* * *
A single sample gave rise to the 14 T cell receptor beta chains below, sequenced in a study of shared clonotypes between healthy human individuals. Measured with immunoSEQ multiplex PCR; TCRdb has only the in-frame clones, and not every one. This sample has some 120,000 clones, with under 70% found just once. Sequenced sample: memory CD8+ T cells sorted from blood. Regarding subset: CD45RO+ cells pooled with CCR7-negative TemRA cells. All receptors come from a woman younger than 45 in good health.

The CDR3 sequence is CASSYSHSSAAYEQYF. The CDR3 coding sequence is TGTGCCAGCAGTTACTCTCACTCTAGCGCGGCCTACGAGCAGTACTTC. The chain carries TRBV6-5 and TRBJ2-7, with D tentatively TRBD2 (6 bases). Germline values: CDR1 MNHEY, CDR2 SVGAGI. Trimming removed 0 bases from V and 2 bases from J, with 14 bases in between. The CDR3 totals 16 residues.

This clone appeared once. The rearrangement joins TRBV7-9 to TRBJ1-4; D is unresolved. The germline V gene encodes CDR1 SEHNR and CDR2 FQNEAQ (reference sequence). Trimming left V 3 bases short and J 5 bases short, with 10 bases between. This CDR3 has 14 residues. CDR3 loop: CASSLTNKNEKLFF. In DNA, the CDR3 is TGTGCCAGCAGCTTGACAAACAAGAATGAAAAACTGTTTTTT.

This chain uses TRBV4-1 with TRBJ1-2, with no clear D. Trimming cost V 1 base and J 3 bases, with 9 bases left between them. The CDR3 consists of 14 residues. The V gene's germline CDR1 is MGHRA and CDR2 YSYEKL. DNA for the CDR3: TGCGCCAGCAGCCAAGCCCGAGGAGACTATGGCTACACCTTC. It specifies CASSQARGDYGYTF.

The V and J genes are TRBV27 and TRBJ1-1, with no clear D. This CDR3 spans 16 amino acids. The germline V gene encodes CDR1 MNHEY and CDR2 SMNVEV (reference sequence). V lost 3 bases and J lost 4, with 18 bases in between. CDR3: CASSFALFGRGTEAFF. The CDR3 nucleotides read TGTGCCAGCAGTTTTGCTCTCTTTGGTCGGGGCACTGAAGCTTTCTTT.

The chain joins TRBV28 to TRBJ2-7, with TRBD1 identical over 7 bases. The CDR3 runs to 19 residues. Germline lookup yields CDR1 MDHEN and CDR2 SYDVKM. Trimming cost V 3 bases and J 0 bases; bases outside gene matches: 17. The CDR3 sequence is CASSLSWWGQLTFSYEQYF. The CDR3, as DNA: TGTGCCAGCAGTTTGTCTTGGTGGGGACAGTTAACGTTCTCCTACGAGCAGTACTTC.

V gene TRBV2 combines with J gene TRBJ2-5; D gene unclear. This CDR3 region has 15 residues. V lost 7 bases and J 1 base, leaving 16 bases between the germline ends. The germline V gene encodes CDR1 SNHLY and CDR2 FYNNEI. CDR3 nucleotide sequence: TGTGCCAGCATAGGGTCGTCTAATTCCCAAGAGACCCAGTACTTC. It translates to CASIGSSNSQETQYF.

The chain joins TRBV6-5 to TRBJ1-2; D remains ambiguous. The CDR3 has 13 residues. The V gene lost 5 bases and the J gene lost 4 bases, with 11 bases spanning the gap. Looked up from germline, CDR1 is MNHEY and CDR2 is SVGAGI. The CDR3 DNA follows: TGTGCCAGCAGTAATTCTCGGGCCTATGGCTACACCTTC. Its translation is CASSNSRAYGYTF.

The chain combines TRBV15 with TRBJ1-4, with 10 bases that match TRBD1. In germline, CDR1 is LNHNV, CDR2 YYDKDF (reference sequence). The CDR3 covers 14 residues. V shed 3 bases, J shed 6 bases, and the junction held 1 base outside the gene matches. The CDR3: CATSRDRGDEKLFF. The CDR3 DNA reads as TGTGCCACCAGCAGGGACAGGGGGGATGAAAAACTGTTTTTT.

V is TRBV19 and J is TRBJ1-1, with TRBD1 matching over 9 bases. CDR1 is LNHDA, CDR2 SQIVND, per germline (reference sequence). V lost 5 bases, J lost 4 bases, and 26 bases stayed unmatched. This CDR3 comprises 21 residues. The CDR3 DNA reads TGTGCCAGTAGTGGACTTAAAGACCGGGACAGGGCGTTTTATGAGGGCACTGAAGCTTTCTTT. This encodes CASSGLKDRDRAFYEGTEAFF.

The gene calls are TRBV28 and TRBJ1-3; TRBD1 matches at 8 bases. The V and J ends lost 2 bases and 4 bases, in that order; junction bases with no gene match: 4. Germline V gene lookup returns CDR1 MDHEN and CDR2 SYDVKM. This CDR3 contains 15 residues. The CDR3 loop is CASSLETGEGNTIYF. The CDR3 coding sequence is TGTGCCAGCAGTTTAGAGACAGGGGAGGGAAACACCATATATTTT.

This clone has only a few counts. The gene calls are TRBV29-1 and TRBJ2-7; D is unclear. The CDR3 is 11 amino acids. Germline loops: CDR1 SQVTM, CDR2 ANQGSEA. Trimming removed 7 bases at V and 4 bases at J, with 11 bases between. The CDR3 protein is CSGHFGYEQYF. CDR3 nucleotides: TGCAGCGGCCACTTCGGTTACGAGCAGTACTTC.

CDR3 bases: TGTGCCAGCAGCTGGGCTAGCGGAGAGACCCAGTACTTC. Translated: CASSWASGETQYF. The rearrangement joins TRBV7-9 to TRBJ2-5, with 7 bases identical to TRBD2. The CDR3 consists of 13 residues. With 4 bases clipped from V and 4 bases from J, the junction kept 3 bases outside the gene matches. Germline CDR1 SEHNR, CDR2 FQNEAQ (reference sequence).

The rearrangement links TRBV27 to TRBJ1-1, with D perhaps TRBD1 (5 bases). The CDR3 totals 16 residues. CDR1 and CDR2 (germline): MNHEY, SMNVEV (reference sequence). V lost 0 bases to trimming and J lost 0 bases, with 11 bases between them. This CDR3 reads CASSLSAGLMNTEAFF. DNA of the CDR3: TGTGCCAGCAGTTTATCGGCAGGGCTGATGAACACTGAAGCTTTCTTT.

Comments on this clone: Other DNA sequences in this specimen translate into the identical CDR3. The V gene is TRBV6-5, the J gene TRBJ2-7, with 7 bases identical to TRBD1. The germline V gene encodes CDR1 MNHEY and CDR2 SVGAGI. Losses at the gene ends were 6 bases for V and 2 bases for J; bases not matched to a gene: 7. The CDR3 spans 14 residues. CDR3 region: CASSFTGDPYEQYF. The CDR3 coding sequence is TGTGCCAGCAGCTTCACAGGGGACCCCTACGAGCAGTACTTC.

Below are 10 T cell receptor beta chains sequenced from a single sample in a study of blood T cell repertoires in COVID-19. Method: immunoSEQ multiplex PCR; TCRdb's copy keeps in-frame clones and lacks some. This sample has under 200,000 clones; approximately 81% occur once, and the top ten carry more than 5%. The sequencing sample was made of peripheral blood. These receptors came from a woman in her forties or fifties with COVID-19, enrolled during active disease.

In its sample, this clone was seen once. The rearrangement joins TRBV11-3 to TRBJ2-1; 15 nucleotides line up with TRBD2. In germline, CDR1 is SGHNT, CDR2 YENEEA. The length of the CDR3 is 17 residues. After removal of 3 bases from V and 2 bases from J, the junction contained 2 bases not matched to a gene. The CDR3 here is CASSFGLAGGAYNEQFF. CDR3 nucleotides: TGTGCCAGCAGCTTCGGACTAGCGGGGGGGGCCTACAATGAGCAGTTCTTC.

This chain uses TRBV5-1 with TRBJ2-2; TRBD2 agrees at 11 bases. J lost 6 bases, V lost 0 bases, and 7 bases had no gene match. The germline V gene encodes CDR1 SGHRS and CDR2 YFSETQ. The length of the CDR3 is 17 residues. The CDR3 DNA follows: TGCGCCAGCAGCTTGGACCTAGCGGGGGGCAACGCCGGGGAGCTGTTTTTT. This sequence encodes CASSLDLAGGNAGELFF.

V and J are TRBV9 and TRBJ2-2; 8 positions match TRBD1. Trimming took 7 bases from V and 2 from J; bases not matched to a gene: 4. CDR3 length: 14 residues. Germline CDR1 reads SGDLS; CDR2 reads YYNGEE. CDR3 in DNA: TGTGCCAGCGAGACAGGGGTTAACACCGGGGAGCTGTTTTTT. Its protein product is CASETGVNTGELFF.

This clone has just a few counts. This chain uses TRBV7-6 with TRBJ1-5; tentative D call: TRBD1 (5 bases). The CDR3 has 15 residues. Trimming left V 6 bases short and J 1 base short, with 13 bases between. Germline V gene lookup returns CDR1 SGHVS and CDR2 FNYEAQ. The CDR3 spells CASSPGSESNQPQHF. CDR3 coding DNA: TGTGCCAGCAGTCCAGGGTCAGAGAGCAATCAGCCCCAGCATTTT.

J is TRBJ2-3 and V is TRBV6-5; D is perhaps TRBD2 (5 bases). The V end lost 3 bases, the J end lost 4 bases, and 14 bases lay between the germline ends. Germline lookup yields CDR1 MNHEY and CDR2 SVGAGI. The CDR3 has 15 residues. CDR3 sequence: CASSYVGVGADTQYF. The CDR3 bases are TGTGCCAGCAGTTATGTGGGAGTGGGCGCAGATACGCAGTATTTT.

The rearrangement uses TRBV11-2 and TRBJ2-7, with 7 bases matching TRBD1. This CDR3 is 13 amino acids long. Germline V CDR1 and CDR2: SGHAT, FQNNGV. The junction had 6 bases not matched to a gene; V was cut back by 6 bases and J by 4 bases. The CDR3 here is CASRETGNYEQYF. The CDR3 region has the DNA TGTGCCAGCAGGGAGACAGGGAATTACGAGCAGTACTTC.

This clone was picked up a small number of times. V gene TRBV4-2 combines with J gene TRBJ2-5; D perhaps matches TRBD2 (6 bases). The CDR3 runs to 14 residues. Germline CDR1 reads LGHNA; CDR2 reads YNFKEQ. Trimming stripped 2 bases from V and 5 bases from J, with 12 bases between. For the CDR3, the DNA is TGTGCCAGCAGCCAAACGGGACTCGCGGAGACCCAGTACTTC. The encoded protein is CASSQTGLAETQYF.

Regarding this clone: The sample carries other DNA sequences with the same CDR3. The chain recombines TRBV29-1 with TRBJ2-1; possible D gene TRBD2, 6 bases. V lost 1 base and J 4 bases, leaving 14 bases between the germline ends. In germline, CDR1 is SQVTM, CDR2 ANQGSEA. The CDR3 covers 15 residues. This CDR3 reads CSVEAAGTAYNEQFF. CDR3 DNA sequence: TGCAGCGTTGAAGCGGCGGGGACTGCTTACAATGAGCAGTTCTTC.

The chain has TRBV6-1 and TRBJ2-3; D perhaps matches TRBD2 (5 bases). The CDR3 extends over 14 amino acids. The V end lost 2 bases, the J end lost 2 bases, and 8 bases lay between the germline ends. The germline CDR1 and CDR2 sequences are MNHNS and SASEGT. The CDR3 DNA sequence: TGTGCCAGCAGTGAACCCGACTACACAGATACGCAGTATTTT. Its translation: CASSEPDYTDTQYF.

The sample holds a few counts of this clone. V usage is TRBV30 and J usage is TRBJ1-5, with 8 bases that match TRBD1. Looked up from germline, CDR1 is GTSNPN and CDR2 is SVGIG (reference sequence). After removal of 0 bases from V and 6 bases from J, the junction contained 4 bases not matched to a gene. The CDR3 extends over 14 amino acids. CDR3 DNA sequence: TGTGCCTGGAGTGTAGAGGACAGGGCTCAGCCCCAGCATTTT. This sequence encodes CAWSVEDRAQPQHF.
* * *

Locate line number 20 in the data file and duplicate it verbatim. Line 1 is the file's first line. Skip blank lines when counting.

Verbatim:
This clone has just a few counts. This chain uses TRBV7-6 with TRBJ1-5; tentative D call: TRBD1 (5 bases). The CDR3 has 15 residues. Trimming left V 6 bases short and J 1 base short, with 13 bases between. Germline V gene lookup returns CDR1 SGHVS and CDR2 FNYEAQ. The CDR3 spells CASSPGSESNQPQHF. CDR3 coding DNA: TGTGCCAGCAGTCCAGGGTCAGAGAGCAATCAGCCCCAGCATTTT.